Defenses to Carrying a Concealed Weapons Charges

Carrying a Concealed Weapons Permit – If you had a valid carrying a concealed weapon permit in Florida at the time of the offense, then you had the legal right to carry a concealed firearm.

Firearm not Concealed from the Ordinary Sight of Another Person – The State of Florida is required to prove that the defendant carried the firearm “concealed from the ordinary sight of another person”.  This means if the firearm was visible (i.e. sticking out of your pocket or visible in plain view in your vehicle), you may have a defense to the crime.

Defendant not Carrying a Firearm – The State of Florida is required to prove that the weapon you carried was in fact a “firearm” under Florida Law.  Some weapons will not fall under the definition of a firearm because they are antiques or not capable of expelling a projectile.

Constructive Possession – Like drug possession cases, firearms are often recovered from vehicles with multiple occupants.  If the firearm is recovered in a situation like this, the State of Florida must prove you had constructive possession of the weapon.  This means they must prove both 1) you had knowledge that the weapon was there and 2) you had the ability to exercise dominion and control over the firearm.  If they are unable to prove these two elements, then you may have a defense to the crime.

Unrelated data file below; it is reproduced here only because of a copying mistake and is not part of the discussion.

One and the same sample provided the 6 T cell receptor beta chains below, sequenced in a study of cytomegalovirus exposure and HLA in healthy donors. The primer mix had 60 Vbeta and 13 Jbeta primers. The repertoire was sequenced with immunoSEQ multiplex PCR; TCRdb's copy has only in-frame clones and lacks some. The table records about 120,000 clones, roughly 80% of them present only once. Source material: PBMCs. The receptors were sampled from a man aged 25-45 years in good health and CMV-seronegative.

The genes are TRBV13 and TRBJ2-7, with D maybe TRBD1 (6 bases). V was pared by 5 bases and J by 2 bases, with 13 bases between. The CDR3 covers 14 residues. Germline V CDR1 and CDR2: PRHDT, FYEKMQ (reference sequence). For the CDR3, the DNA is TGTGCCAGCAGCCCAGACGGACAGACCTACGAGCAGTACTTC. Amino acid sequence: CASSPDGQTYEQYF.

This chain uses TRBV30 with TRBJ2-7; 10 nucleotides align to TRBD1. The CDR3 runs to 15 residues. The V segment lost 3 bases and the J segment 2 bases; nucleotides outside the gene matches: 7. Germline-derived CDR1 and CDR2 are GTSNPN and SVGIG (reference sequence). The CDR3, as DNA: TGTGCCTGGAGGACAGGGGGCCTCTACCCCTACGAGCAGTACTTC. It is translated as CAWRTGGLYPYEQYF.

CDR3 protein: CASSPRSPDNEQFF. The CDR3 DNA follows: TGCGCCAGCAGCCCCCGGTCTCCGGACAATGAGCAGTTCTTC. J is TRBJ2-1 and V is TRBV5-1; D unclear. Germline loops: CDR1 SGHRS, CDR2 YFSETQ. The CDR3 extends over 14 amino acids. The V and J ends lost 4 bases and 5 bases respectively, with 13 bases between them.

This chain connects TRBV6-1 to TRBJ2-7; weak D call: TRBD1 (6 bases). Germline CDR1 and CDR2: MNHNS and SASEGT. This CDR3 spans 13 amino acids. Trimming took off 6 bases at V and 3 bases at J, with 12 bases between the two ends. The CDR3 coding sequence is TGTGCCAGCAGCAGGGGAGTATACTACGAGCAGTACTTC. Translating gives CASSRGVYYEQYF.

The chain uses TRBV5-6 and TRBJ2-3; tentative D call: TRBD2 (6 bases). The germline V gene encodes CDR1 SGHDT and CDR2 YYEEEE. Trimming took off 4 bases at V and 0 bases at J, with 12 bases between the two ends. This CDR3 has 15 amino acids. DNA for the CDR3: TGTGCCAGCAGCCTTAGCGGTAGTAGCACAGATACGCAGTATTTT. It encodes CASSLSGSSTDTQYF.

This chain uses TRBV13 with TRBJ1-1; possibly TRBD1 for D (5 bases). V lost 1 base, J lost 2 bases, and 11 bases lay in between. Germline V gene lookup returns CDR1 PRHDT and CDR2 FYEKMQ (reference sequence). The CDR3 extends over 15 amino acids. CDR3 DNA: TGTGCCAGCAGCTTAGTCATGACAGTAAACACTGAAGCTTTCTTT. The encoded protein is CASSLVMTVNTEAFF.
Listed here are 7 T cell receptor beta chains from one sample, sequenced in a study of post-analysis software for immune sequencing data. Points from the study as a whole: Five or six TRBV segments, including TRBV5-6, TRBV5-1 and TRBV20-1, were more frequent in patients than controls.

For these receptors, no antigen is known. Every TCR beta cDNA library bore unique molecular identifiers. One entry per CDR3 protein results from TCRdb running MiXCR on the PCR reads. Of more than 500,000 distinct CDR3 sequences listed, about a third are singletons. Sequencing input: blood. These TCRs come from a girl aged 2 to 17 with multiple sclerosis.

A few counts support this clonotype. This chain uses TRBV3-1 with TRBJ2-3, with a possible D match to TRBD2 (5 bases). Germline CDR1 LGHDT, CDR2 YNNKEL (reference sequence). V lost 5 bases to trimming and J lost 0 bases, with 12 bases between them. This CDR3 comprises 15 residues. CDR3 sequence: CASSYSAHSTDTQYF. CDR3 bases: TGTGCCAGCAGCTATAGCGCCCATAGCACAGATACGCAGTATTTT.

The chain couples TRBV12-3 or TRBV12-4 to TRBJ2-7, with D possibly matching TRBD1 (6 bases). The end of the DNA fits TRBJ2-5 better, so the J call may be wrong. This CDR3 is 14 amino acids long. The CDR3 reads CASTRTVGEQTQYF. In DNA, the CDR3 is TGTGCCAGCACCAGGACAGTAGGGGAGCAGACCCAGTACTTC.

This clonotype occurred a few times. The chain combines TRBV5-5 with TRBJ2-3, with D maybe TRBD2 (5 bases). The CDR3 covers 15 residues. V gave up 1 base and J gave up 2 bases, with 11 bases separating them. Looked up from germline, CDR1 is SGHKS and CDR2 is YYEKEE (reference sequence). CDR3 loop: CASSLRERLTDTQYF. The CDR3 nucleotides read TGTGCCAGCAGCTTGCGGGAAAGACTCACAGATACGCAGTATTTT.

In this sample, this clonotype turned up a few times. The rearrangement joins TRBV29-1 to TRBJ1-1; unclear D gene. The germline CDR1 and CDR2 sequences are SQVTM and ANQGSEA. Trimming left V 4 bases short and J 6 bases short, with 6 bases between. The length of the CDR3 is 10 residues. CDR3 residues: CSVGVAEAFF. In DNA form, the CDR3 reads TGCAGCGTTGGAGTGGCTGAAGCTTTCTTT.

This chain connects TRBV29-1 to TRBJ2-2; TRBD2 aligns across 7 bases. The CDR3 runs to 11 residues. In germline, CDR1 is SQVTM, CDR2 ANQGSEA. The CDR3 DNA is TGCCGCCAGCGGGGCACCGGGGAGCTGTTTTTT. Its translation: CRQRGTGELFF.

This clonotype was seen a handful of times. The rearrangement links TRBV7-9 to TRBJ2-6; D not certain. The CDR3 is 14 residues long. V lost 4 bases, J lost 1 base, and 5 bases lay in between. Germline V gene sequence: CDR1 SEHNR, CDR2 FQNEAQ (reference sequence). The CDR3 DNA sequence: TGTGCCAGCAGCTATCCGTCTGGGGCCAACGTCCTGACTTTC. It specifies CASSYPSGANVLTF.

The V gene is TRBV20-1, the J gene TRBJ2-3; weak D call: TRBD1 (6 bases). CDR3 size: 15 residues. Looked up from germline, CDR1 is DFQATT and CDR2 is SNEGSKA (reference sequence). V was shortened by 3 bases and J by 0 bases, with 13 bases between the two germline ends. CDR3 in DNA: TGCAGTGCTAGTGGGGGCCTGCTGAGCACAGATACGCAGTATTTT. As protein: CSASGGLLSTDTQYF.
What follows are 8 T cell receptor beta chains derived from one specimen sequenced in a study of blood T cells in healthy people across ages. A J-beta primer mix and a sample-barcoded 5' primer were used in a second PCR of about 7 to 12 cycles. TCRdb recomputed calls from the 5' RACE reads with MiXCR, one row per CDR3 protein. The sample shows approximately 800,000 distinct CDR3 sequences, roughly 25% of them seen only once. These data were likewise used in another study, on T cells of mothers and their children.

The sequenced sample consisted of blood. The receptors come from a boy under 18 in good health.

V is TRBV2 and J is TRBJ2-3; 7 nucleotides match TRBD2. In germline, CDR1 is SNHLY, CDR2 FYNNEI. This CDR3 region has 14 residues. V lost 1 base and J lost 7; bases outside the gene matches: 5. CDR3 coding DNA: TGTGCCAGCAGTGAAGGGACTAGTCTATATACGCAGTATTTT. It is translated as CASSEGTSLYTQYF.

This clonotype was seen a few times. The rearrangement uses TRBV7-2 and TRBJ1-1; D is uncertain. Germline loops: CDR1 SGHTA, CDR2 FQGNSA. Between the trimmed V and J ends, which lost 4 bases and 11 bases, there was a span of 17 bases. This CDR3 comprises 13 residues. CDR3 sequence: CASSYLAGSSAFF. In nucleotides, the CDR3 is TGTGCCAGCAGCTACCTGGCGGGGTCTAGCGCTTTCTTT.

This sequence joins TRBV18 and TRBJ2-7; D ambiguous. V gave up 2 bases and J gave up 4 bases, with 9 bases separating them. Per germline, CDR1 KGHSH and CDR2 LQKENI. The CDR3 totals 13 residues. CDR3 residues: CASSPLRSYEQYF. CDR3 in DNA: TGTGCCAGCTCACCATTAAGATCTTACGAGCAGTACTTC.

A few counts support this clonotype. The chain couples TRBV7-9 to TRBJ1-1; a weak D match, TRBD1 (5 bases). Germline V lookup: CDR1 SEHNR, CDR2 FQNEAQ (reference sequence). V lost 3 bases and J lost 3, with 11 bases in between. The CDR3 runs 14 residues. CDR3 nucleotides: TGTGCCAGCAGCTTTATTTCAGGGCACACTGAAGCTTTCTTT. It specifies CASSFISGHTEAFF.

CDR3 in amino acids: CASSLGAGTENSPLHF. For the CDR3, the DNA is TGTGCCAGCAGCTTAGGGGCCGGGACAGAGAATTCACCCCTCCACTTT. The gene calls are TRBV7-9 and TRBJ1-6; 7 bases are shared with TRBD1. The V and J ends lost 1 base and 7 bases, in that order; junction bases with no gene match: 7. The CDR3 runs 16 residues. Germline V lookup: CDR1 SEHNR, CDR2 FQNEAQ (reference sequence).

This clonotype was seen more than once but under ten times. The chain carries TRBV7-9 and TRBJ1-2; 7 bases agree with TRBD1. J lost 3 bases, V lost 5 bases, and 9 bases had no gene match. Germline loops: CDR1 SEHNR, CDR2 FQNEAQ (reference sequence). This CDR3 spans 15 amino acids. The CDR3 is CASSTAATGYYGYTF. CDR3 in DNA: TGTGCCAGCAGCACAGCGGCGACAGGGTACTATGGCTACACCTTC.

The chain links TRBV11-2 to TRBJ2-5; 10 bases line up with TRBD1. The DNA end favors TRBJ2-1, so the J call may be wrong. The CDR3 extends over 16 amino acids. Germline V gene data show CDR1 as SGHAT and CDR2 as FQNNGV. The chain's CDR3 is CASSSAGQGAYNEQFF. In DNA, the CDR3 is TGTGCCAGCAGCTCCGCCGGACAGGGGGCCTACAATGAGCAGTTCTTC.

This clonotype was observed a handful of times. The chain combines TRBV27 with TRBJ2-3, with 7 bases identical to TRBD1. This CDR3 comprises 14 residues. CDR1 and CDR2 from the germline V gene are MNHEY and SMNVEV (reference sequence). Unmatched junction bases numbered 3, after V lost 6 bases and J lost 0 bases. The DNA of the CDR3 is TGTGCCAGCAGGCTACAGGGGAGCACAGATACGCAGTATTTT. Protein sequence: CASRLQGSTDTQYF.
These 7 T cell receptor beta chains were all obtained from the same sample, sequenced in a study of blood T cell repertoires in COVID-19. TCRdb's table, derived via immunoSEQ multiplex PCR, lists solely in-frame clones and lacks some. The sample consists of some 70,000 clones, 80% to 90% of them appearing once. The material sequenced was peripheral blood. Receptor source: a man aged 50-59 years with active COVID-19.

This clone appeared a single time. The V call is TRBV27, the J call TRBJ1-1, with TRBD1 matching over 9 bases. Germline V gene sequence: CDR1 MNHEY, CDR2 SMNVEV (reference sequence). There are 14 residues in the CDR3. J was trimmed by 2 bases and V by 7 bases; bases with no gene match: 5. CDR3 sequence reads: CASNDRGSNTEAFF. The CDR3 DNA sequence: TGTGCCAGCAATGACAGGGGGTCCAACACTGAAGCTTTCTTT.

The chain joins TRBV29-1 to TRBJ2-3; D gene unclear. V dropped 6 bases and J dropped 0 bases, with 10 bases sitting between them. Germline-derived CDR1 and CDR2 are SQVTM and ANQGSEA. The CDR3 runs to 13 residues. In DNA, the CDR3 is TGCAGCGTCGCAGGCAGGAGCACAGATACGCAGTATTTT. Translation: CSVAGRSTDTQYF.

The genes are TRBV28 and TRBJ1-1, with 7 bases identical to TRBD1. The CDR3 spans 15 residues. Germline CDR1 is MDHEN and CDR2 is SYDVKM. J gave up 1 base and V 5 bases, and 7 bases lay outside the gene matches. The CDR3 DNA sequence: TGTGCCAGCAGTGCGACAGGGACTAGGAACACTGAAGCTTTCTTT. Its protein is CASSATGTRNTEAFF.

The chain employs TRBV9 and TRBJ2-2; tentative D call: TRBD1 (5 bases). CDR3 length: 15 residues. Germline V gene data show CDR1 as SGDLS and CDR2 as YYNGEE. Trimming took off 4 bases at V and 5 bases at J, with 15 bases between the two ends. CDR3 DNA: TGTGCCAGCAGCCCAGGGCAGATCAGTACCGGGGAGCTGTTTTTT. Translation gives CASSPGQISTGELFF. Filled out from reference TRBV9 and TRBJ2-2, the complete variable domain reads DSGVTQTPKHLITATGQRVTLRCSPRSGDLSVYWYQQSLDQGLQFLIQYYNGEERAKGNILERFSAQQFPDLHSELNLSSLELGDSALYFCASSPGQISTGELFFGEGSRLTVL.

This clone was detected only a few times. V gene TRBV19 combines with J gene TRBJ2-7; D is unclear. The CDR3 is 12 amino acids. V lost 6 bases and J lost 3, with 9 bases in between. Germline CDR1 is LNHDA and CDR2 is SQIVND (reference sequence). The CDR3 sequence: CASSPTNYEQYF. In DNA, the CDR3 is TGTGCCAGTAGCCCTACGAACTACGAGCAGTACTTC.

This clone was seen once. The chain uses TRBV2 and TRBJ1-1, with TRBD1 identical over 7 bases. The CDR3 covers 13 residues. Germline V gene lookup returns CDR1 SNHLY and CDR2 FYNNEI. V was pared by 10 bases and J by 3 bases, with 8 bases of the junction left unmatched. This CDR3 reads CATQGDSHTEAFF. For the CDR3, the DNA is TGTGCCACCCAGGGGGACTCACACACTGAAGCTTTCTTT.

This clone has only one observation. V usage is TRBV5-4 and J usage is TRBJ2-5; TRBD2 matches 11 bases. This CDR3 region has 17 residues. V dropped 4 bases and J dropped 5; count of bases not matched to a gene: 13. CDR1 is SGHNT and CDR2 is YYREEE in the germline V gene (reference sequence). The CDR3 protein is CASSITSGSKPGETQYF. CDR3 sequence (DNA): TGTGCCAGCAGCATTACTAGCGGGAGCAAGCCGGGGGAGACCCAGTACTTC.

Additional Resources

Miami-Dade County Case Search - find information on your case including court location, the assigned judge, the assigned prosecutor, case history, and upcoming court dates

Florida Department of Corrections Search - find information on an individual’s prior felony criminal record in the State of Florida, prison location, and expected release date.

Miami-Dade County State Attorney’s Office - find information on the State Attorney’s Office who is in charge of prosecuting all state criminal charges in Miami, FL.

Miami-Dade Police Department - find information on the Miami-Dade Police Department who is in charge of investigating all state criminal charges in Dade County, FL.

Miami Police Department - find information on the Miami-Dade Police Department who is in charge of investigating all state criminal charges in Miami, FL.


Find a Lawyer for Carrying a Concealed Firearm in Miami-Dade County, FL

If you were arrested for carrying a concealed firearm or a similar weapons offense such as felony in possession, then contact Hubbs Law. Our experienced criminal defense attorney, E.J. Hubbs has handled over 10,000 criminal cases in his career and taken over 50 jury trials to verdict. 

Hubbs Law defends clients charged with all types of fraud in Miami and throughout Miami-Dade County, including Miami Gardens, Hialeah, Miami Beach, South and North Miami, Kendall, Homestead, and anywhere else in the area.

Call (305) 615-5945 for more information or to set up a free consultation to discuss your case. 

This article was last updated on Friday, July 7, 2017.